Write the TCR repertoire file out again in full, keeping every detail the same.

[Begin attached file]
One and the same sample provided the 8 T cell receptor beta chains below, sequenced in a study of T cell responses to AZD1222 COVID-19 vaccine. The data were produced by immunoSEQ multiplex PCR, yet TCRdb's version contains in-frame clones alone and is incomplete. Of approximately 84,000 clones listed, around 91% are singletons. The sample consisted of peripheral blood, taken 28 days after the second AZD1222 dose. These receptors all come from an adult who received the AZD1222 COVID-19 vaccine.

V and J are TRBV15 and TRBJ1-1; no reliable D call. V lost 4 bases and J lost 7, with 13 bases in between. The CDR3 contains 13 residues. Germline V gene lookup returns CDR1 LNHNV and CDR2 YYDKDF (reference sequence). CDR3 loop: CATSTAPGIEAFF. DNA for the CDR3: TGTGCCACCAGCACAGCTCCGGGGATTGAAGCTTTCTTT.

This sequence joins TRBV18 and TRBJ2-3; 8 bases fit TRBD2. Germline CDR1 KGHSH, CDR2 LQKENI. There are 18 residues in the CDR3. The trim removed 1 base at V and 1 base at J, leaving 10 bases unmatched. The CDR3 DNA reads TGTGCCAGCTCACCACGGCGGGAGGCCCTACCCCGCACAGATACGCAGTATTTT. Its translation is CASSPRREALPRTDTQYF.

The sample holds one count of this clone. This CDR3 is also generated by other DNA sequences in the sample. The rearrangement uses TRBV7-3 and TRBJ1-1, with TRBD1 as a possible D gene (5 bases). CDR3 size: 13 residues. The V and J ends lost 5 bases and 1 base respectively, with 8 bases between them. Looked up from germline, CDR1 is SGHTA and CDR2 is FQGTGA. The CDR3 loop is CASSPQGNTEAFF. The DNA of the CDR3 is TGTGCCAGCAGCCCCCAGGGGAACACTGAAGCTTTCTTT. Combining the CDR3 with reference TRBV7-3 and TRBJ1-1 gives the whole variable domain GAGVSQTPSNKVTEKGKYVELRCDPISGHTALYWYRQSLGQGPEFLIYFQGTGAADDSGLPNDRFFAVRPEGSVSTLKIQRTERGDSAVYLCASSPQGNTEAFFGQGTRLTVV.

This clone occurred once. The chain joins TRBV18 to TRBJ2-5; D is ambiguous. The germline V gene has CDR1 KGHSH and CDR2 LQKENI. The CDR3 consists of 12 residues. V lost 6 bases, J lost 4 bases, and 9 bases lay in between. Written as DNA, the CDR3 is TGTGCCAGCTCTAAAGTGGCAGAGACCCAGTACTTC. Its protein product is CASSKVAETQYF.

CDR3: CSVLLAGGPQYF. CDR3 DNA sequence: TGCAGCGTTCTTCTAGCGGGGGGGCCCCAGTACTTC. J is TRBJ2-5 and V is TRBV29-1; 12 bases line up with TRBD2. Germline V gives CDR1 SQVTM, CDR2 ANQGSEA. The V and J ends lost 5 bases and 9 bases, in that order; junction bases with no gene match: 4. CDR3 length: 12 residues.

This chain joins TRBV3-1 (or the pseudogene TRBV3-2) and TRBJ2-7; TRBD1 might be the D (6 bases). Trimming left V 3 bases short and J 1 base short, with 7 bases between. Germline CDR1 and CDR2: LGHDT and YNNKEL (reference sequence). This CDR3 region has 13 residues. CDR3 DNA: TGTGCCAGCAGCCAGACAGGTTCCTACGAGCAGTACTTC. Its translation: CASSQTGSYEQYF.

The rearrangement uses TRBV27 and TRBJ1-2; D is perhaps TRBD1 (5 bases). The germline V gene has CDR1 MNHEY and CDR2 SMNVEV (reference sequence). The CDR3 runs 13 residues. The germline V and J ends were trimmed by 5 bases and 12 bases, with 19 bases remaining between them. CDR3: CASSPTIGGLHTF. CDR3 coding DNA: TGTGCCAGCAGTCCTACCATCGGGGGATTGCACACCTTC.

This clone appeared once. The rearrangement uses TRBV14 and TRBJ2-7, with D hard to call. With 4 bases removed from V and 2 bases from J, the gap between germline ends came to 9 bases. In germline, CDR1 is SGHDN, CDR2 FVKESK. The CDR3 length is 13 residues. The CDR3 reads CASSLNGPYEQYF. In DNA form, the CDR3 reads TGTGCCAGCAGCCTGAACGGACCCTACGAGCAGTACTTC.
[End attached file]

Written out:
One and the same sample provided the 8 T cell receptor beta chains below, sequenced in a study of T cell responses to AZD1222 COVID-19 vaccine. The data were produced by immunoSEQ multiplex PCR, yet TCRdb's version contains in-frame clones alone and is incomplete. Of approximately 84,000 clones listed, around 91% are singletons. The sample consisted of peripheral blood, taken 28 days after the second AZD1222 dose. These receptors all come from an adult who received the AZD1222 COVID-19 vaccine.

V and J are TRBV15 and TRBJ1-1; no reliable D call. V lost 4 bases and J lost 7, with 13 bases in between. The CDR3 contains 13 residues. Germline V gene lookup returns CDR1 LNHNV and CDR2 YYDKDF (reference sequence). CDR3 loop: CATSTAPGIEAFF. DNA for the CDR3: TGTGCCACCAGCACAGCTCCGGGGATTGAAGCTTTCTTT.

This sequence joins TRBV18 and TRBJ2-3; 8 bases fit TRBD2. Germline CDR1 KGHSH, CDR2 LQKENI. There are 18 residues in the CDR3. The trim removed 1 base at V and 1 base at J, leaving 10 bases unmatched. The CDR3 DNA reads TGTGCCAGCTCACCACGGCGGGAGGCCCTACCCCGCACAGATACGCAGTATTTT. Its translation is CASSPRREALPRTDTQYF.

The sample holds one count of this clone. This CDR3 is also generated by other DNA sequences in the sample. The rearrangement uses TRBV7-3 and TRBJ1-1, with TRBD1 as a possible D gene (5 bases). CDR3 size: 13 residues. The V and J ends lost 5 bases and 1 base respectively, with 8 bases between them. Looked up from germline, CDR1 is SGHTA and CDR2 is FQGTGA. The CDR3 loop is CASSPQGNTEAFF. The DNA of the CDR3 is TGTGCCAGCAGCCCCCAGGGGAACACTGAAGCTTTCTTT. Combining the CDR3 with reference TRBV7-3 and TRBJ1-1 gives the whole variable domain GAGVSQTPSNKVTEKGKYVELRCDPISGHTALYWYRQSLGQGPEFLIYFQGTGAADDSGLPNDRFFAVRPEGSVSTLKIQRTERGDSAVYLCASSPQGNTEAFFGQGTRLTVV.

This clone occurred once. The chain joins TRBV18 to TRBJ2-5; D is ambiguous. The germline V gene has CDR1 KGHSH and CDR2 LQKENI. The CDR3 consists of 12 residues. V lost 6 bases, J lost 4 bases, and 9 bases lay in between. Written as DNA, the CDR3 is TGTGCCAGCTCTAAAGTGGCAGAGACCCAGTACTTC. Its protein product is CASSKVAETQYF.

CDR3: CSVLLAGGPQYF. CDR3 DNA sequence: TGCAGCGTTCTTCTAGCGGGGGGGCCCCAGTACTTC. J is TRBJ2-5 and V is TRBV29-1; 12 bases line up with TRBD2. Germline V gives CDR1 SQVTM, CDR2 ANQGSEA. The V and J ends lost 5 bases and 9 bases, in that order; junction bases with no gene match: 4. CDR3 length: 12 residues.

This chain joins TRBV3-1 (or the pseudogene TRBV3-2) and TRBJ2-7; TRBD1 might be the D (6 bases). Trimming left V 3 bases short and J 1 base short, with 7 bases between. Germline CDR1 and CDR2: LGHDT and YNNKEL (reference sequence). This CDR3 region has 13 residues. CDR3 DNA: TGTGCCAGCAGCCAGACAGGTTCCTACGAGCAGTACTTC. Its translation: CASSQTGSYEQYF.

The rearrangement uses TRBV27 and TRBJ1-2; D is perhaps TRBD1 (5 bases). The germline V gene has CDR1 MNHEY and CDR2 SMNVEV (reference sequence). The CDR3 runs 13 residues. The germline V and J ends were trimmed by 5 bases and 12 bases, with 19 bases remaining between them. CDR3: CASSPTIGGLHTF. CDR3 coding DNA: TGTGCCAGCAGTCCTACCATCGGGGGATTGCACACCTTC.

This clone appeared once. The rearrangement uses TRBV14 and TRBJ2-7, with D hard to call. With 4 bases removed from V and 2 bases from J, the gap between germline ends came to 9 bases. In germline, CDR1 is SGHDN, CDR2 FVKESK. The CDR3 length is 13 residues. The CDR3 reads CASSLNGPYEQYF. In DNA form, the CDR3 reads TGTGCCAGCAGCCTGAACGGACCCTACGAGCAGTACTTC.